Mdou Moctar’s 1 p.m. This Tent set was the first item on my Friday itinerary for the star-crossed pandemic-era Bonnaroo. The six-string wizard, who hails from Agadez, Niger, in West Africa, was slated to warm up a stage on the farm that’s often hosted international acts with a psychedelic slant, from Mali’s Tinariwen in 2010 to Japan’s Kikagaku Moyo in 2019. However, Moctar’s set and so many others were not to be: Torrential rain from Hurricane Ida soaked the festival site, recently renamed The Bonnaroo Farm, and the fest was officially canceled Tuesday afternoon for the second time in as many years.
But all was not lost, as several last-minute gigs popped up around town over the weekend featuring would-be Bonnaroo performers. Friday evening, the Third Man Records crew welcomed Moctar and his three bandmates to The Blue Room for a no-opener show that sold out rapidly. The quartet’s resourcefulness can’t be overstated: They toured the U.S. for several years pre-pandemic, reaffirming the power of word-of-mouth and the keen ears of indie promoters with rollicking, uptempo sets centered around the 35-year-old’s virtuosic playing.
Friday’s performance was Moctar & Co.’s first in town since the pandemic began. His most recent was an appearance at Mercy Lounge in September 2019 supporting Boogarins. On the tour following Ilana (The Creator), that show was his third local performance that year, making the absence seem even longer. Friday’s set was packed with new material, including songs from the group’s recent release Afrique Victime, on which they speaks out about the longstanding exploitation and inequality in their region.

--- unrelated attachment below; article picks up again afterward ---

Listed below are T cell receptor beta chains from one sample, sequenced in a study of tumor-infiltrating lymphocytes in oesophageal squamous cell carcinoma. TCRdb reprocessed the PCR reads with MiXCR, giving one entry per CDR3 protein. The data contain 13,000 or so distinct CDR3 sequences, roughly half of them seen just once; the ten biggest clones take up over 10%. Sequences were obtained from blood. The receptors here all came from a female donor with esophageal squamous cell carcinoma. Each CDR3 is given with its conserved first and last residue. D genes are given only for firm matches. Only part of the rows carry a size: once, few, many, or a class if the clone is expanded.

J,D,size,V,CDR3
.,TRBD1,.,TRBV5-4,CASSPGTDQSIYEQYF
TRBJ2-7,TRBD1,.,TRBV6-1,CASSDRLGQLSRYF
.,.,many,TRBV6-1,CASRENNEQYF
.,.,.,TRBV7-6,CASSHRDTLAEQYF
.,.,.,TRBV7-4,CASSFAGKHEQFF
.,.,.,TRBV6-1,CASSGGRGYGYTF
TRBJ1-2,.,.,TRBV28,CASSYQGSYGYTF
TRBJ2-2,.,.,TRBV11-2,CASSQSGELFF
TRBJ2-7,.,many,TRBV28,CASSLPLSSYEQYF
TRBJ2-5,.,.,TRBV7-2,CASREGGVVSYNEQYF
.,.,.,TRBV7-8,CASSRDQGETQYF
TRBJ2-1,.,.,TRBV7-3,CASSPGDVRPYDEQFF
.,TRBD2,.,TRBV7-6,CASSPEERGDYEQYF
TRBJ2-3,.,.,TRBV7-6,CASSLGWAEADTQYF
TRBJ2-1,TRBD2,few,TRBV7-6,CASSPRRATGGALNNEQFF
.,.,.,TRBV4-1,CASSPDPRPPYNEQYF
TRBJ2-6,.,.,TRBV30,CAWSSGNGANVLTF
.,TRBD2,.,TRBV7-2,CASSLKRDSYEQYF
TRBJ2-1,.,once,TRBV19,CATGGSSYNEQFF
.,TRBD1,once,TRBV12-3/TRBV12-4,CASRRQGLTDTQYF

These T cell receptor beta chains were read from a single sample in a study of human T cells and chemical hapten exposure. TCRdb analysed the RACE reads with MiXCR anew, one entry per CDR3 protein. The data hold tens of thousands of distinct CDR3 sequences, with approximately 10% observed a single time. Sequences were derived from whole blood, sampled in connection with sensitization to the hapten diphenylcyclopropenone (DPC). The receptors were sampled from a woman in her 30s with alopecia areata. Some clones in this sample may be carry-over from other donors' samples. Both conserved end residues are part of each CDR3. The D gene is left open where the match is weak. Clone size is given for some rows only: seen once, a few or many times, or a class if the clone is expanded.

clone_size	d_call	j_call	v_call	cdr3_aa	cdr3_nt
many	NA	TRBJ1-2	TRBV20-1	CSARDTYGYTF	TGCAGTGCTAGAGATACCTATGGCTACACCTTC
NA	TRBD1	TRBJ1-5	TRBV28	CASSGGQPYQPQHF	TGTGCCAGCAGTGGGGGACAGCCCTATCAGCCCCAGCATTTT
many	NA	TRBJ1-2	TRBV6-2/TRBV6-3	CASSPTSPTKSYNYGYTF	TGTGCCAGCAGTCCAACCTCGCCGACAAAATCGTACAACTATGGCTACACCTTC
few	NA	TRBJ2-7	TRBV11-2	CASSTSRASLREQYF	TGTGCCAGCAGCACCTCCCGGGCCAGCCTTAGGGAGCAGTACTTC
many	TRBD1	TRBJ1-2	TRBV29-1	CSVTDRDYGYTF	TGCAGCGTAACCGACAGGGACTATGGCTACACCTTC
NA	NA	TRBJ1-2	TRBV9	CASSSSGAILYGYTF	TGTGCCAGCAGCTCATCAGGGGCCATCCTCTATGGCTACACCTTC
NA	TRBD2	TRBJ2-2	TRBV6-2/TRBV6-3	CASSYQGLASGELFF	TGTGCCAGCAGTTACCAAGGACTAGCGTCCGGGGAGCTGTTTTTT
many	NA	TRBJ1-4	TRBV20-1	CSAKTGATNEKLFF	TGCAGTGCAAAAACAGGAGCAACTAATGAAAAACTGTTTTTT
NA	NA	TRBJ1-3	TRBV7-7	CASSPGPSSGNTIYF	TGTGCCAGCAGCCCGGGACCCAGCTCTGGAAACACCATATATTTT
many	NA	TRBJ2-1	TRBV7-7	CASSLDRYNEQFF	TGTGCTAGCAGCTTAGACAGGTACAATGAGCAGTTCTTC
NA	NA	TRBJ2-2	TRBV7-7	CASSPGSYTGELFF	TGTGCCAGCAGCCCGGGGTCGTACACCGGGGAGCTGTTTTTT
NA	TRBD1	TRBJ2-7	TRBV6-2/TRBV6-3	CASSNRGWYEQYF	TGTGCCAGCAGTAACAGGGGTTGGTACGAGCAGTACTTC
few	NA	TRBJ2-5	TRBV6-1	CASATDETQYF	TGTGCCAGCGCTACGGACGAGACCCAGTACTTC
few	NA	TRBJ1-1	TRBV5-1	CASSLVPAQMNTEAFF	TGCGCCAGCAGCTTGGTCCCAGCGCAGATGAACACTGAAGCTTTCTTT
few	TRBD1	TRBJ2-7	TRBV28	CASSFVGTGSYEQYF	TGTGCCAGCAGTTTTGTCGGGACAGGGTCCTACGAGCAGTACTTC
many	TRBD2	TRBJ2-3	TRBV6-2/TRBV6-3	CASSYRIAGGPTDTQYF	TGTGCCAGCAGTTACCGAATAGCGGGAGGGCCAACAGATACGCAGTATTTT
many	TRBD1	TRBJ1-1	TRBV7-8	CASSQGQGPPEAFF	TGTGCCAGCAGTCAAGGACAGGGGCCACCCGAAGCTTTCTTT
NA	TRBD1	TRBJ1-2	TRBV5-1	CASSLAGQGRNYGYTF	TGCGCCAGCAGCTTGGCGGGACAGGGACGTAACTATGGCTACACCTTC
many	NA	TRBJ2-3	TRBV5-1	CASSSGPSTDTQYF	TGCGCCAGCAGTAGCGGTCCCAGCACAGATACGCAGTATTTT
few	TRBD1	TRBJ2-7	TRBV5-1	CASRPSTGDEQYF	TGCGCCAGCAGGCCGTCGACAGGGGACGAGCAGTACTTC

Picking standout songs from such a mesmerizing gig is a challenge. “This is everything,” remarked a friend who was seeing the Nigerien guitar god for the first time. Still, among the peaks in the show’s emotional energy were Afrique Victime songs “Ya Habibti” (with a heavy groove) and “Asdikte Akal” (with space for solos that reached an even higher plane). “Ilana,” meanwhile, kicked off with a ferocious solo from drummer Souleymane Ibrahim that put a spotlight on the vital support work that he, second guitarist Ahmoudou Madassane and bassist Michael Coltun had been doing all night.
Draped in traditional Tuareg garments that were white and turquoise, Moctar shredded, tapped and slid up and down the neck of his left-handed Strat in ways that would’ve made the late Eddie Van Halen proud. (When I spoke with him in 2019, Moctar cited EVH as someone he’d "love to open for.") The final song from the main set had several false endings before the band finally put its instruments back on their stands and stepped to the side of the stage. Moctar even took a selfie from the stage with the crowd, adding an air of finality to the proceedings.
But it was clear the audience wasn’t ready to go anywhere, and the band came back. Their outrageously tight encore began with rapid-fire drums; soon they were joined by a busy bass line and then by driving rhythmic support from Madassane. Moctar himself came in last and left first, standing just offstage to watch his bandmates ride the groove at light speed — not playing the riffs so much as becoming them.